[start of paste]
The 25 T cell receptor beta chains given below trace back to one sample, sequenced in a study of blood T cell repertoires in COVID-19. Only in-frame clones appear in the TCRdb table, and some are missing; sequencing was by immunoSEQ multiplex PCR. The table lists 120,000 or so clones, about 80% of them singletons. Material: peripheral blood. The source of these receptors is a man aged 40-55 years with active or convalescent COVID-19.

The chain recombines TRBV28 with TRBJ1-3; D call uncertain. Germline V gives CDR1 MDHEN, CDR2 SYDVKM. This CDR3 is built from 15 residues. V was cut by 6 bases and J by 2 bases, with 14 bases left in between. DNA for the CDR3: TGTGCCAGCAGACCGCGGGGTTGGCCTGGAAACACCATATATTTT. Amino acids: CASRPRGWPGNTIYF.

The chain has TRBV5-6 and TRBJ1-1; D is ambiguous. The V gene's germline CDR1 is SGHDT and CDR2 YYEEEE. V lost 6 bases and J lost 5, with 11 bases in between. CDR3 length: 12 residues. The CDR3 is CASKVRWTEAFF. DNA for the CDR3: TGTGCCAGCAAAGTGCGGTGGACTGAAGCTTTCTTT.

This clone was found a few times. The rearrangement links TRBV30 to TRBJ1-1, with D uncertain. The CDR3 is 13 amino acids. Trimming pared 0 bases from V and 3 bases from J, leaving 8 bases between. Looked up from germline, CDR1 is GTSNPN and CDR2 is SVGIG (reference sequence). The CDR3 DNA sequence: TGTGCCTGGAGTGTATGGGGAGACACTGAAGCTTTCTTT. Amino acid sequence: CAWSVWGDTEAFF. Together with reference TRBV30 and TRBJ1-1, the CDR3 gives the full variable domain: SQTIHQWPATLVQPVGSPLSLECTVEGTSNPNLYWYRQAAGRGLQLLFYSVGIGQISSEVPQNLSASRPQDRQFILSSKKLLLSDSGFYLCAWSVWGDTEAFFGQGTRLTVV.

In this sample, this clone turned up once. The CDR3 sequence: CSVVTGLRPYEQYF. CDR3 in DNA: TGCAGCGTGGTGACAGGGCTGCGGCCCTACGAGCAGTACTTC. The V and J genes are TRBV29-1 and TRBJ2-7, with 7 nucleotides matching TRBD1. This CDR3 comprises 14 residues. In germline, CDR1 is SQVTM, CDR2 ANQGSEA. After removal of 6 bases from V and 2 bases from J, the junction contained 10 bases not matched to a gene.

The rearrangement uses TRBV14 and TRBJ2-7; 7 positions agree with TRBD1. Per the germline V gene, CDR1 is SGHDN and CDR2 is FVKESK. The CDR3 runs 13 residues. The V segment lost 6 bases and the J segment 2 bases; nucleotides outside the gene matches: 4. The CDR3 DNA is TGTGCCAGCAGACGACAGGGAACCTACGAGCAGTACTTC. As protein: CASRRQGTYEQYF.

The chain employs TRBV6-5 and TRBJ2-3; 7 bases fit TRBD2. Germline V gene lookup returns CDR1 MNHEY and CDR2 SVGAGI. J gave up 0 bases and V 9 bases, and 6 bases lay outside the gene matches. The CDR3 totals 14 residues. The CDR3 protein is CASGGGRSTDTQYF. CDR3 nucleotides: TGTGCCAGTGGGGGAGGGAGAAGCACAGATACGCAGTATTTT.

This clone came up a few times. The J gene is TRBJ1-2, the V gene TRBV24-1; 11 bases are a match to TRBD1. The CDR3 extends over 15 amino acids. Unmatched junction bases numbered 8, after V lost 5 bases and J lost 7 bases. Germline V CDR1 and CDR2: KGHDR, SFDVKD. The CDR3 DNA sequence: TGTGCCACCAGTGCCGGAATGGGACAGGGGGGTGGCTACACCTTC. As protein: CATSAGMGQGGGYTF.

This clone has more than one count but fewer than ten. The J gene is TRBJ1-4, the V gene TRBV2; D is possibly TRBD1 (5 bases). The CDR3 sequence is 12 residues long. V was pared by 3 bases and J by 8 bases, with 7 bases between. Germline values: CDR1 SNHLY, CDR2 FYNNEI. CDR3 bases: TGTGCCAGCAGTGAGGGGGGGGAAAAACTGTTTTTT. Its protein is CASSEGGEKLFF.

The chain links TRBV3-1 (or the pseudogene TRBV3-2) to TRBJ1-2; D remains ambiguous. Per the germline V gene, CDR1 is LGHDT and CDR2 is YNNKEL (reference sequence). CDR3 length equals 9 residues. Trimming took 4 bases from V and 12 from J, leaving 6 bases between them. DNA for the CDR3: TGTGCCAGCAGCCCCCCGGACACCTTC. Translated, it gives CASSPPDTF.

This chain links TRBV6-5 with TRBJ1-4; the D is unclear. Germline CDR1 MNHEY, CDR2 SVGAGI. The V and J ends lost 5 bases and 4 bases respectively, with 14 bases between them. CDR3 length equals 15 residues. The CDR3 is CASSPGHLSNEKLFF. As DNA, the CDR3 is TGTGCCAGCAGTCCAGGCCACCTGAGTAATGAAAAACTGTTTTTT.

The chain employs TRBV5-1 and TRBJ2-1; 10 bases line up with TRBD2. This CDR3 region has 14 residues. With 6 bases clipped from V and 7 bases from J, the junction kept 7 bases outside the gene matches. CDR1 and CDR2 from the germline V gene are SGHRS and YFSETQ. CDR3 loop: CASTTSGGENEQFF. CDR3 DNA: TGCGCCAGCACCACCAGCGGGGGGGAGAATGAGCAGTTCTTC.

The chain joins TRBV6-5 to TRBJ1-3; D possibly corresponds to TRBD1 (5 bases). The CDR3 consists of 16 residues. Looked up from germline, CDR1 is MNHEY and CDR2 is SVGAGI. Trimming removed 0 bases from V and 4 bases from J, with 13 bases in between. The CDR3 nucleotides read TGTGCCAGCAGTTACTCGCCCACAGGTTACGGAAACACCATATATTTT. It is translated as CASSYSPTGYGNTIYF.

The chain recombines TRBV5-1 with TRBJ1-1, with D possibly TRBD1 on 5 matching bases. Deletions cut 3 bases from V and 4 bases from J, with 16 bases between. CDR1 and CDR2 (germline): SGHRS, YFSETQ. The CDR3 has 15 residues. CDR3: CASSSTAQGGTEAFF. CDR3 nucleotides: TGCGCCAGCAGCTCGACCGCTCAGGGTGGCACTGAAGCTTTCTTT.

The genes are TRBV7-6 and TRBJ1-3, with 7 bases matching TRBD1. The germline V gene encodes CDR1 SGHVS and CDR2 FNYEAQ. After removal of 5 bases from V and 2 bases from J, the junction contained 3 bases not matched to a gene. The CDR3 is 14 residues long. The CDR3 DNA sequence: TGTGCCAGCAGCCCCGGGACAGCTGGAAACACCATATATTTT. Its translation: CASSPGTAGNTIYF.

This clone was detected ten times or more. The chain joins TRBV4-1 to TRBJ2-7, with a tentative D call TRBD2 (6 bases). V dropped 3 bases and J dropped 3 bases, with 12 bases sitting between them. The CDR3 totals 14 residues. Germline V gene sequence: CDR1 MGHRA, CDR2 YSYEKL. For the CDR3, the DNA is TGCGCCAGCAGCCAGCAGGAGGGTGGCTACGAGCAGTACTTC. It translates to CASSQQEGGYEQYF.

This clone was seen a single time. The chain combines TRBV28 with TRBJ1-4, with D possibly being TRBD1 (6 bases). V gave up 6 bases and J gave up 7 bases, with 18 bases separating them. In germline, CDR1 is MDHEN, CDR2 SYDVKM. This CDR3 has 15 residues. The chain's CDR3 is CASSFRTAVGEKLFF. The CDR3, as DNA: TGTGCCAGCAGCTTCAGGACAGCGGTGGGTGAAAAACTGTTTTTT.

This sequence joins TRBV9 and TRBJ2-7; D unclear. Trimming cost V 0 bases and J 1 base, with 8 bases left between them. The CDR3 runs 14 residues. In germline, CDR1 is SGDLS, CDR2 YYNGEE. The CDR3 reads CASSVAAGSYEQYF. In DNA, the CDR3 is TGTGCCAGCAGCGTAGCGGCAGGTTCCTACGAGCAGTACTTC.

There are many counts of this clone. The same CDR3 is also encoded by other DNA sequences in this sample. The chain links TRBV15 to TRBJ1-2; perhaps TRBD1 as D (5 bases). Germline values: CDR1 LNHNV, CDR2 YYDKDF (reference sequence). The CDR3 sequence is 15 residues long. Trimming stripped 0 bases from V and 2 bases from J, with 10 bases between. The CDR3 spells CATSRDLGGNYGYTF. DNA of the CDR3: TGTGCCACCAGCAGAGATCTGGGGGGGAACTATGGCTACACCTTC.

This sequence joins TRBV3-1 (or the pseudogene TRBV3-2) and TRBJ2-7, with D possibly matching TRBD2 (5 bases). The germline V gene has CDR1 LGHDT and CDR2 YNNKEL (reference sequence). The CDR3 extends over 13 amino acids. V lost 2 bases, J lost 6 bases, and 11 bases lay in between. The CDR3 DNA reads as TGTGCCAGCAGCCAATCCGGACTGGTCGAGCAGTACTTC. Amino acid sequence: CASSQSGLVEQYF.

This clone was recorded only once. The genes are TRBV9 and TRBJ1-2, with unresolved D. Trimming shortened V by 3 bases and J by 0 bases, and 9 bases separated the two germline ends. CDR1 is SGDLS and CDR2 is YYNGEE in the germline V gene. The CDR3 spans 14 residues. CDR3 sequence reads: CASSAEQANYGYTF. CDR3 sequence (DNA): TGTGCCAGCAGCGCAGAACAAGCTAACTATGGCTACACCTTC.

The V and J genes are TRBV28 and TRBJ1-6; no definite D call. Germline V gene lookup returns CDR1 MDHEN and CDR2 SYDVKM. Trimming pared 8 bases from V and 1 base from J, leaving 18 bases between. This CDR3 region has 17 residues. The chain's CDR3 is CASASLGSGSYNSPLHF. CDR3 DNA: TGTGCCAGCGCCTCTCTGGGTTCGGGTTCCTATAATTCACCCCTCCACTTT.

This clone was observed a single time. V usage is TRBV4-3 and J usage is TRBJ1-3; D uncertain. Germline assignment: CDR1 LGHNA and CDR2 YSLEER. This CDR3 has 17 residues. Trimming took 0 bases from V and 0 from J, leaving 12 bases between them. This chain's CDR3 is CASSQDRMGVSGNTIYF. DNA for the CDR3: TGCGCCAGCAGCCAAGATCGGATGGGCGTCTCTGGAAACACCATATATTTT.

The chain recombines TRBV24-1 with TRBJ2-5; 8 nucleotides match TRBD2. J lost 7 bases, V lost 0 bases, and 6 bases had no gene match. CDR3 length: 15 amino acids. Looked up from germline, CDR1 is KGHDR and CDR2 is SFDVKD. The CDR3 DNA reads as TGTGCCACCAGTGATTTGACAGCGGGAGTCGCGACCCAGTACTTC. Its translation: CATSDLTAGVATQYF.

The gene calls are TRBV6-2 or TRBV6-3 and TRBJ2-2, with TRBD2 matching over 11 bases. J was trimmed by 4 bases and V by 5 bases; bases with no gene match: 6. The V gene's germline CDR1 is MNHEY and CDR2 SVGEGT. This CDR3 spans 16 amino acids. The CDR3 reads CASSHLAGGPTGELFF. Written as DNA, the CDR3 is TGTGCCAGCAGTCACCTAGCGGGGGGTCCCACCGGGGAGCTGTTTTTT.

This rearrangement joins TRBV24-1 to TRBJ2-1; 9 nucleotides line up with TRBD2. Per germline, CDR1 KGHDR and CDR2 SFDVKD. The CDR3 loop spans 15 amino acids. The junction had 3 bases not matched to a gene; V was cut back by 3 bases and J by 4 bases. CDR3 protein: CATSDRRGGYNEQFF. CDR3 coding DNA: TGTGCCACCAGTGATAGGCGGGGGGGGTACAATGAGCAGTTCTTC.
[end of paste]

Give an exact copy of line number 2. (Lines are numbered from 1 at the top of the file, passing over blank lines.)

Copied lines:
The chain recombines TRBV28 with TRBJ1-3; D call uncertain. Germline V gives CDR1 MDHEN, CDR2 SYDVKM. This CDR3 is built from 15 residues. V was cut by 6 bases and J by 2 bases, with 14 bases left in between. DNA for the CDR3: TGTGCCAGCAGACCGCGGGGTTGGCCTGGAAACACCATATATTTT. Amino acids: CASRPRGWPGNTIYF.